During the current crisis, United Nations Special Envoy to Yemen Jamal Benomar has sought to broker a political agreement to end the current disputes, and managed to attain many concessions to satisfy the Houthis and those who stand behind them. He can now see that their aim was not to so much to find a solution as it was to pave the way to their taking power by force. This raises questions for the UN, which sponsored the transition and reconciliation process. The UN reassured Yemen’s pro-secessionists in the south, prevented the division of the country, and urged Yemen’s neighbors as well as global powers to help protect the state from collapsing in order to prevent a political and humanitarian crisis. The question is: what will Benomar do now, now that the Houthis and their supporters have betrayed him?
Keeping silent over the Houthis’ takeover of Sana’a is similar to accepting the ISIS takeover of Iraq’s Mosul. The Ansar Allah group is composed of religious extremists who want to impose their beliefs on other Yemenis. Their presence in Yemen will inevitably mean that disturbances will last for many years. This is the aim of Iran, the Houthis’ foremost funder. The same goes for Saleh’s supporters, who spread chaos and benefit from the naïveté of the Gulf Initiative which left the door open for him to leave with all his money and men, even though he was well-known as the fox who slyly ruled Yemen for three decades and kept state funds stored outside the country.
One of the Gulf Initiative’s mistakes was that it accepted one of Saleh’s men as his successor—Abd Rabbuh Mansur Hadi, a man with no character, skills or political knowledge that could qualify him to manage a country with problems as serious as Yemen’s.
Source: US told Iran it would strike in Syria, vowed not to hit Assad's forces
The communication, confirmed in part by a senior US State Department official,
may signal the estranged foes are inching toward a level of contacts rarely
Obama and Khamenei
UNITED NATIONS - The United States informed Iran in advance
of its intention to strike Islamic State militants in Syria and assured Tehran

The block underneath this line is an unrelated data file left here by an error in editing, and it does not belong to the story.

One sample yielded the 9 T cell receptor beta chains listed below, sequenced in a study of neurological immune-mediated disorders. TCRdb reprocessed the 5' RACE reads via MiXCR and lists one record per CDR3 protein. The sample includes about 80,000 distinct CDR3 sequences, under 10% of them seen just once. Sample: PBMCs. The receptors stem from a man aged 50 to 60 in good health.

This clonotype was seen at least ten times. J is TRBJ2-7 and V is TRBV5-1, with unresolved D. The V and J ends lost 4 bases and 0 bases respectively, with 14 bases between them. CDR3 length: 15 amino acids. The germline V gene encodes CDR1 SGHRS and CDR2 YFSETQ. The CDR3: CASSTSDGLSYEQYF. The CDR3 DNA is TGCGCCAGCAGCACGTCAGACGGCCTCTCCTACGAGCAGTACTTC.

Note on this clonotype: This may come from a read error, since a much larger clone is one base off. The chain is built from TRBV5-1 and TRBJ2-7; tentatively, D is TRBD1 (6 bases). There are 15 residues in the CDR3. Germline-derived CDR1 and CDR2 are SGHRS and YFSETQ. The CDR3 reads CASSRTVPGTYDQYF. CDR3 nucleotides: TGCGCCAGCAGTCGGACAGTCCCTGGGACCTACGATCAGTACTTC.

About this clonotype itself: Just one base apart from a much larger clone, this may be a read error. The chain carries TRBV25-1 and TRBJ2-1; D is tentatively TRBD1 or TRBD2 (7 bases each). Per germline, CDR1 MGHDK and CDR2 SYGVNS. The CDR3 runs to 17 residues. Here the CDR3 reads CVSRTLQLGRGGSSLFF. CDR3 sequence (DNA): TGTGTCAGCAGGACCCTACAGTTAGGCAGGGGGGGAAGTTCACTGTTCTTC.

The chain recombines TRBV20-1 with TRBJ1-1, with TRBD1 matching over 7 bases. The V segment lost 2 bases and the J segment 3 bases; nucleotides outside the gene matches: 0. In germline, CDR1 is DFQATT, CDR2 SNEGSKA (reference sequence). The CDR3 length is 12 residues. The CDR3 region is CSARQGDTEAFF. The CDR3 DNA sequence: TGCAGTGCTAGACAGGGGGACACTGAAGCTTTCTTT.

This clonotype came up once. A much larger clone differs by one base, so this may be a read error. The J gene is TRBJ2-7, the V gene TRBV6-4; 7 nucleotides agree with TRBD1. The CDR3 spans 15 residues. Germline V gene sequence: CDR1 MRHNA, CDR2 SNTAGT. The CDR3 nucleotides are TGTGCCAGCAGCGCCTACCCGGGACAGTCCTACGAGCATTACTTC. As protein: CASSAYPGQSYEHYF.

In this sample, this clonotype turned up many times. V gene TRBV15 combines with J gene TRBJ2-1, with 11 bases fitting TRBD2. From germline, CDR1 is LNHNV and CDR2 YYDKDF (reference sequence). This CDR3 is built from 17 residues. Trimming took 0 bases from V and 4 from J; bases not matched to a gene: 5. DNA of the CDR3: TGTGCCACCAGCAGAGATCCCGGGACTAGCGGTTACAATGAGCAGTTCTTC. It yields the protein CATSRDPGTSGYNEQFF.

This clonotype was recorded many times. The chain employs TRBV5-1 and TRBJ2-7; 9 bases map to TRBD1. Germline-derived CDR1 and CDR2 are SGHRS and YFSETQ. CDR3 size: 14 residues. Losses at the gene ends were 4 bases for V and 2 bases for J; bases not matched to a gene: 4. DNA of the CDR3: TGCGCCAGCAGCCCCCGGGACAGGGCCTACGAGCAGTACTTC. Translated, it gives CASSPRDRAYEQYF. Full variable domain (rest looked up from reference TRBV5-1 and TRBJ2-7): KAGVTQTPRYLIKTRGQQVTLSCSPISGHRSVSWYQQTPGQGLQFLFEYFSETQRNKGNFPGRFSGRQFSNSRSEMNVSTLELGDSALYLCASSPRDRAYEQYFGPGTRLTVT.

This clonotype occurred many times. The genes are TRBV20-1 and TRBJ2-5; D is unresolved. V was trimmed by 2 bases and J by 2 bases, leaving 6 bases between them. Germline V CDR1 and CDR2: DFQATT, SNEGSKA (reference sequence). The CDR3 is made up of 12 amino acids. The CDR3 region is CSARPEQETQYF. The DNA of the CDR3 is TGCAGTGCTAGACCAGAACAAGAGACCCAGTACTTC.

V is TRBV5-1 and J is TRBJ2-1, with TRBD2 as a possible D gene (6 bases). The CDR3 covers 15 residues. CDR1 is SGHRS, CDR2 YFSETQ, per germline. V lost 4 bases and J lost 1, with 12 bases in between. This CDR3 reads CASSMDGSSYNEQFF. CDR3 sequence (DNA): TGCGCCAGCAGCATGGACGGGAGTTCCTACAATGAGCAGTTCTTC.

that it would not target the forces of Syrian President Bashar Assad, a senior
Iranian official told Reuters.
The communication, confirmed in part by a senior US State Department official, may signal the estranged foes are inching toward a level of contacts rarely seen in over three decades since the 1979 Islamic revolution when a hostage crisis prompted Washington to sever ties with Tehran.
Speaking on condition of anonymity, the senior Iranian official said Tehran had voiced concern for Assad, its closest regional ally and the recipient of Iranian military support during a Syrian civil war now in its fourth year.
"Iran was concerned about Assad's position and his government being weakened in case of any action against IS (Islamic State) in Syria and brought this issue up in meetings with Americans," the senior Iranian official said.
"This issue was first discussed in Geneva and then was discussed thoroughly in New York where Iran was assured that Assad and his government will not be targeted in case of any military action against Daesh (Islamic State) in Syria."
The Iranian official said Iran was informed separately in advance of the airstrikes launched by Washington and Arab allies against Islamic State positions in Syria for the first time.
Asked about the assurance that Syrian government forces would not be targeted, the senior US State Department official told Reuters: "We communicated our intentions, but not specific timing or targets, to the Iranians. As we've said, we won't be coordinating military action with Iran. And of course we won't be sharing intelligence with Iran either."
The public communication has included some mixed signals.
Both Iran and the United States acknowledge having an interest in defeating Islamic State.
Tehran has called on the world to fight the militants, who stand accused of a wave of violence, beheadings and massacres of civilians while taking over swaths of territory in Syria and Iraq.
Speaking to senior editors in New York, Iranian President Hassan Rouhani stopped short of endorsing or condemning the airstrikes by the United States and Arab allies, though he raised questions about its legality.
He described this week as an important one for his country's talks with world powers, including the United States, which are meant to forge a long-term accord by Nov. 24 that would end sanctions on Iran in exchange for curbs on its nuclear program.
Iranian Supreme Leader Ayatollah Ali Khamenei has ruled out cooperating with the United States to tackle the hardline Sunni militant group.
But other Iranian officials have told Reuters that Tehran would be ready to work with Western powers to stop the militants in return for concessions in the nuclear talks on Tehran's uranium enrichment program.
On Monday the White House said it would refuse to connect nuclear talks, under way on the sidelines of the U.N. General Assembly in New York this week, with the fight against the militant group.
Iranian officials told Reuters privately that Iran already was cooperating with Washington in the fight against the jihadist rebels.
"This is an intelligence matter and I can assure you geopolitical and intelligence matters will not be shared with Americans ... but military and security issues are being shared to fight against IS (Islamic State)," a senior Iran security official said.
Tehran's leadership has approved the "idea of cooperation with the Americans," he said, because it serves Iran's interests.
Iran has occasionally shared classified information with Washington, including during the US invasion of Afghanistan and the conflict in Iraq.